One of the possible conclusions from this experience could be:
If we do not have a moment to stop and listen to one of the best musicians in the world playing the best music ever written, how many other things are we missing?

To listen to a brief clip from Josh's subway concert, click here:

Thursday, January 1, 2009

Another Year Has Dawned

2008 was a strange year and will definitely be remembered for its drama, troubles and strengths. In spite of it all, I have learned many lessons. This year of sorts has taught me about the difference between needs and wants and about connection between the economy and the environment. Therefore now, it is so important for me to take into account of what really appreciate what I already have, to count my blessings, to be grateful for the simple things in life and to be mindful of people around me - the less fortunate, the homeless and especially children living in anguish and fear.

Today, especially today as we greet the dawn of a brand new year I wish to share this meaningful poem (posted by my friend Julie) here :

Another Day Has Dawned by Kit Callum
Amidst our chaos and confusion
Amidst our anguish and despair
Amidst our ever-ending questions and blame
…Lies a world of lessons.

Through our tears and astonishment
Through our hopelessness and desperations
Through our anxiety and grief
…Lies a world of shame.

For it is our world that is responsible
It is our world that allowed this sadness
It is our world that has lost its youth
…And it is our world that needs to change.

It is a warning for those who would isolate it
It is a warning for those who would bury it
It is a warning for those who think it will not touch them
…It is we, who need to address it.

For this is the birth of our own generation
This is the birth of our own problems
This is the birth of our own mistakes
…It is we, who needed to watch over them.

A new generation who have hopes and dreams
A new generation who have life and laughter
A new generation who deserve a chance at peace
…It is we who need to make them secure.

It is time to stop talking in circles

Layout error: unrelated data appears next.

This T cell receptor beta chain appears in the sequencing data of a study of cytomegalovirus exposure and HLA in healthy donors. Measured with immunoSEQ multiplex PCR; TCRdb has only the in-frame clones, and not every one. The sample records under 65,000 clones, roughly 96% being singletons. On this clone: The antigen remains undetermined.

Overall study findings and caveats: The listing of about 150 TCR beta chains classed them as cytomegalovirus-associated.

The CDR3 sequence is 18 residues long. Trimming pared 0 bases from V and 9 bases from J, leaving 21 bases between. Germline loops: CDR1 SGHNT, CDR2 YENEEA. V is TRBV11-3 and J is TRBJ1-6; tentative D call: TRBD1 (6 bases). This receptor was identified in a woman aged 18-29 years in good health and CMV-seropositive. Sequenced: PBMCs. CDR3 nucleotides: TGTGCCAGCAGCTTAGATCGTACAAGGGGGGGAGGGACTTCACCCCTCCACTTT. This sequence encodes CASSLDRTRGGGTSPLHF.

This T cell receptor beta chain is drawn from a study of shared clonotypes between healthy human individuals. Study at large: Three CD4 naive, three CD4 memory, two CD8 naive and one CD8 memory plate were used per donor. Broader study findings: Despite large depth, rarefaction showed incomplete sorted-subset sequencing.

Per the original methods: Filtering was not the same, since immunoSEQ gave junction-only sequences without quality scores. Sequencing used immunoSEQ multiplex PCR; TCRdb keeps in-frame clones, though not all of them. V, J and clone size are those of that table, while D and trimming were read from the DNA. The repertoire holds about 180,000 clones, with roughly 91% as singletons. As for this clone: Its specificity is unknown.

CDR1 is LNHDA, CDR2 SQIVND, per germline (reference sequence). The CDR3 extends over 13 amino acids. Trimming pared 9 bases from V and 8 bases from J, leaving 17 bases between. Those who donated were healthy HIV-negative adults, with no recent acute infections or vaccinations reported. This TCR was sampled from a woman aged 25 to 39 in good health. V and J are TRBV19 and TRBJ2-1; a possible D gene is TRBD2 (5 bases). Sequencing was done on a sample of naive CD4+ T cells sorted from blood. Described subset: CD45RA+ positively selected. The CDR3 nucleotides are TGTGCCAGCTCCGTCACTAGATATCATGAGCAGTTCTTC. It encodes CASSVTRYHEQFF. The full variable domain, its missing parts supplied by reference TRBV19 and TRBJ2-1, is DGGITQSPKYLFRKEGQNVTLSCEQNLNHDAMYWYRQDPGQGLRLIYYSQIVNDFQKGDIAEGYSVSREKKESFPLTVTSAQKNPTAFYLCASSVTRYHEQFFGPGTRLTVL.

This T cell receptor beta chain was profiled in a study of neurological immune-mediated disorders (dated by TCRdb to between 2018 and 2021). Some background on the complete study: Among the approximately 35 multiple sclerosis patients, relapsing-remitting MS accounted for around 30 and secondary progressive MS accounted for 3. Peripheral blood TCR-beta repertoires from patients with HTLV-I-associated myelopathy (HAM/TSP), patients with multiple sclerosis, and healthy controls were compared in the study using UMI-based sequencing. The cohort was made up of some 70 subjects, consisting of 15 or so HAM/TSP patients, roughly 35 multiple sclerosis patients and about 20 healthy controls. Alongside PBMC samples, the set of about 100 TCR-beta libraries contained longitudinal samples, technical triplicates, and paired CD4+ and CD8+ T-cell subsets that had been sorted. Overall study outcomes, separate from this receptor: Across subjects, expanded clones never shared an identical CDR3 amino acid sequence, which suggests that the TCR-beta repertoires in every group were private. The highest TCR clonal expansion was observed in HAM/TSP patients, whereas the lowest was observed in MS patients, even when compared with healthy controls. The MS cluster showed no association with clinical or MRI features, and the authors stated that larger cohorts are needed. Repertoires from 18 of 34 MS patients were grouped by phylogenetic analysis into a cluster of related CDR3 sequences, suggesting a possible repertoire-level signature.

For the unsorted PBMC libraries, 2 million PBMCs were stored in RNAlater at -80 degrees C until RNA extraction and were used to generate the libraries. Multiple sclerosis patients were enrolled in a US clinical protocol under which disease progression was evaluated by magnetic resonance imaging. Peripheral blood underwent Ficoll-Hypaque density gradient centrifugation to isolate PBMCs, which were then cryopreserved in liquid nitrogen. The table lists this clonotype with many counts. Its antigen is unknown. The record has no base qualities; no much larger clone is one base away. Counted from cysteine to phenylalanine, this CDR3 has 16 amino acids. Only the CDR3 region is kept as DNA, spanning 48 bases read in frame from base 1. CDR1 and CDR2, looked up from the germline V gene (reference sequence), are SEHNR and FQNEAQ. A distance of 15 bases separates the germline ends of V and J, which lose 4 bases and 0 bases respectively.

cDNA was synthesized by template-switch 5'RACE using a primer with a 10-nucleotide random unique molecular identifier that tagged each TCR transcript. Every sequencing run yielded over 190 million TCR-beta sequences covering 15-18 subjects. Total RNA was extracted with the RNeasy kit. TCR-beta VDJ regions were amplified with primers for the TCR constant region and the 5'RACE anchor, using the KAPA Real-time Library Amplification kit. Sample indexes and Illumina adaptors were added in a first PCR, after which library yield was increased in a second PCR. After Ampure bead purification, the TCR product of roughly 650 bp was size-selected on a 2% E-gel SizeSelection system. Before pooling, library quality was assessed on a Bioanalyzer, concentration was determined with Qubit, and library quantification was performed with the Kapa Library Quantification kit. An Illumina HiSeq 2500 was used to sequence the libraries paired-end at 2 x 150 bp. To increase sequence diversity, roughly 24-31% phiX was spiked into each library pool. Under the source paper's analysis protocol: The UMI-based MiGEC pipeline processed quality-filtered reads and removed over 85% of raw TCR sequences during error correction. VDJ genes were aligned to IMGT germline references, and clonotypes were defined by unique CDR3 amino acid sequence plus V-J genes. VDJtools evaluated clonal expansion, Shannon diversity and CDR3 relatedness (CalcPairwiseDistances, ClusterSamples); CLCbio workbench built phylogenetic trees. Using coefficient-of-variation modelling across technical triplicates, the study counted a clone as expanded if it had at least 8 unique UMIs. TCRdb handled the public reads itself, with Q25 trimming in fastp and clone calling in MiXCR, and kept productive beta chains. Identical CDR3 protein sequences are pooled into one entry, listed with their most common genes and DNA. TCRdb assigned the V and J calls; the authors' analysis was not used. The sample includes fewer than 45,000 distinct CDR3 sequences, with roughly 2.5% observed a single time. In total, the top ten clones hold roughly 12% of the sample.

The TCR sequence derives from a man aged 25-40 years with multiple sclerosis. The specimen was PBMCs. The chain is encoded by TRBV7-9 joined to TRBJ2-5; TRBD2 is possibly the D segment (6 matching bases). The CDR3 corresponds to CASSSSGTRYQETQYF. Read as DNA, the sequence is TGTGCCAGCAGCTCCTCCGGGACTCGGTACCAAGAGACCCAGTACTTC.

It is time to stop blaming and pointing
It is time to stop questioning and guessing
…It is time to accept the burden and act.

We are not blameless
We are not above reproach
We are not perfect role models
…For we are the generation they emulate.

Look beyond your own circle of life
Look beyond your picket fences and chained doors
Look beyond your own backyard
…And admit your frailties and failures.

Did you not once look the other way?
Did you not once stay quiet when you should have spoken?
Did you not once say I can not change it?
…Do you know that we can make a difference?

One small voice can begin to move mountains
One caring gesture can begin to enlighten others
One shoulder to lean on can ease another’s pain
…Did you know that you are that one?

Listen to those who are in jeopardy
Listen to that small voice whispering that they are in trouble
Listen to that child with the wayward furtive glance
…And be prepared to take part in their future.

For if you do not listen and talk
If you do not participate and take responsibility
If you do not guide and offer them your heart and wisdom
…It is we, who will join in their misery.

It reaches beyond your own immediate children
It reaches beyond their friends and peers
It reaches beyond their nieces and nephews
…For it is every child you come in contact with.

Positive action begins in our own backyard
Positive action flows through your own neighbourhood
Positive action can encompass your own small town and city
…And through this, we are all connected.

Be a mentor when others fail to counsel
Be a counsellor when others fail to listen
Be a listener when others fail to notice
…Be a positive experience with every child you meet.

For yesterday, someone looked the other way
Yesterday, someone pretended they did not see
Yesterday, someone passed by without offering help
…But today, it is not too late.

Today, you can make a difference in someone’s life
Today, you can offer your love and guidance
Today, you can choose to be a positive influence for another
…And then maybe, just maybe, our world will change you.

May we all have a most fruitful year ahead!